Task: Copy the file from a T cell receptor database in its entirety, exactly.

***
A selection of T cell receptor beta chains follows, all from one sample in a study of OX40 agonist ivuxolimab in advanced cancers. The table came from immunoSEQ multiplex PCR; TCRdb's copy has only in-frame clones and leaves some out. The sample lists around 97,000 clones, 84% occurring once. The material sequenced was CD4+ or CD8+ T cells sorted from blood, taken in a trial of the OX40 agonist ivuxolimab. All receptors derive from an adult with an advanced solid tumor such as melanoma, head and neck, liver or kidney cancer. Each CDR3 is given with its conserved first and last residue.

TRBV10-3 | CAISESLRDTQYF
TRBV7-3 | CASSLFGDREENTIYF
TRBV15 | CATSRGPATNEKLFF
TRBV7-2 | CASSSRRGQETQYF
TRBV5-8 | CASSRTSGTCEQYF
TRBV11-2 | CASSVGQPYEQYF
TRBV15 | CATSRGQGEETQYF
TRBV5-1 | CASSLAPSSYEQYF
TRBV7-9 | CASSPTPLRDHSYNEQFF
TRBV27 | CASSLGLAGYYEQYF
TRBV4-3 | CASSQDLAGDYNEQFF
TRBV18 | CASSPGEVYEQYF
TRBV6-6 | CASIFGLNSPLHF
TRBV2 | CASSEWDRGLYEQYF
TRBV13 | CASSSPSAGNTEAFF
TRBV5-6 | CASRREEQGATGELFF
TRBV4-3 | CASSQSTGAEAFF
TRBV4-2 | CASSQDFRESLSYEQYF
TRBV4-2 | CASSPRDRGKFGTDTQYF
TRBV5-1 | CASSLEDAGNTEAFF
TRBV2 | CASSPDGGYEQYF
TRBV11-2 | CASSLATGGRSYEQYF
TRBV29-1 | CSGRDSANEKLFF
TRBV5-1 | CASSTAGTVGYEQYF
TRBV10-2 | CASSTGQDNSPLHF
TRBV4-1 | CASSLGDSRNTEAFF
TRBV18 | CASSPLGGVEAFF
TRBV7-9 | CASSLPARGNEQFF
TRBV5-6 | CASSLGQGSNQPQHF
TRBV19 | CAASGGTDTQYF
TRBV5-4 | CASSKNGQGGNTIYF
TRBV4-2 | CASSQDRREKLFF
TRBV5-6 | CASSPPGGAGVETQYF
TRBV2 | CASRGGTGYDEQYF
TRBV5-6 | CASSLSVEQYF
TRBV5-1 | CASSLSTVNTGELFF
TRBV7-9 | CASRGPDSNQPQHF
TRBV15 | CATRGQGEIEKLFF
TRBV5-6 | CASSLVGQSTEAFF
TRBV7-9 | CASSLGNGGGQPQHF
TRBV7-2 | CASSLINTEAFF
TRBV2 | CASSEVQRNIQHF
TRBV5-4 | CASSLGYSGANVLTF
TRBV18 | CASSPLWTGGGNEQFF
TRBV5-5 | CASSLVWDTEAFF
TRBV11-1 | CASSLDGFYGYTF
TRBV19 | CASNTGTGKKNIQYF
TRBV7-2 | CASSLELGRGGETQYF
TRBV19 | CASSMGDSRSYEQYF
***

A selection of T cell receptor beta chains follows, all from one sample in a study of OX40 agonist ivuxolimab in advanced cancers. The table came from immunoSEQ multiplex PCR; TCRdb's copy has only in-frame clones and leaves some out. The sample lists around 97,000 clones, 84% occurring once. The material sequenced was CD4+ or CD8+ T cells sorted from blood, taken in a trial of the OX40 agonist ivuxolimab. All receptors derive from an adult with an advanced solid tumor such as melanoma, head and neck, liver or kidney cancer. Each CDR3 is given with its conserved first and last residue.

TRBV10-3 | CAISESLRDTQYF
TRBV7-3 | CASSLFGDREENTIYF
TRBV15 | CATSRGPATNEKLFF
TRBV7-2 | CASSSRRGQETQYF
TRBV5-8 | CASSRTSGTCEQYF
TRBV11-2 | CASSVGQPYEQYF
TRBV15 | CATSRGQGEETQYF
TRBV5-1 | CASSLAPSSYEQYF
TRBV7-9 | CASSPTPLRDHSYNEQFF
TRBV27 | CASSLGLAGYYEQYF
TRBV4-3 | CASSQDLAGDYNEQFF
TRBV18 | CASSPGEVYEQYF
TRBV6-6 | CASIFGLNSPLHF
TRBV2 | CASSEWDRGLYEQYF
TRBV13 | CASSSPSAGNTEAFF
TRBV5-6 | CASRREEQGATGELFF
TRBV4-3 | CASSQSTGAEAFF
TRBV4-2 | CASSQDFRESLSYEQYF
TRBV4-2 | CASSPRDRGKFGTDTQYF
TRBV5-1 | CASSLEDAGNTEAFF
TRBV2 | CASSPDGGYEQYF
TRBV11-2 | CASSLATGGRSYEQYF
TRBV29-1 | CSGRDSANEKLFF
TRBV5-1 | CASSTAGTVGYEQYF
TRBV10-2 | CASSTGQDNSPLHF
TRBV4-1 | CASSLGDSRNTEAFF
TRBV18 | CASSPLGGVEAFF
TRBV7-9 | CASSLPARGNEQFF
TRBV5-6 | CASSLGQGSNQPQHF
TRBV19 | CAASGGTDTQYF
TRBV5-4 | CASSKNGQGGNTIYF
TRBV4-2 | CASSQDRREKLFF
TRBV5-6 | CASSPPGGAGVETQYF
TRBV2 | CASRGGTGYDEQYF
TRBV5-6 | CASSLSVEQYF
TRBV5-1 | CASSLSTVNTGELFF
TRBV7-9 | CASRGPDSNQPQHF
TRBV15 | CATRGQGEIEKLFF
TRBV5-6 | CASSLVGQSTEAFF
TRBV7-9 | CASSLGNGGGQPQHF
TRBV7-2 | CASSLINTEAFF
TRBV2 | CASSEVQRNIQHF
TRBV5-4 | CASSLGYSGANVLTF
TRBV18 | CASSPLWTGGGNEQFF
TRBV5-5 | CASSLVWDTEAFF
TRBV11-1 | CASSLDGFYGYTF
TRBV19 | CASNTGTGKKNIQYF
TRBV7-2 | CASSLELGRGGETQYF
TRBV19 | CASSMGDSRSYEQYF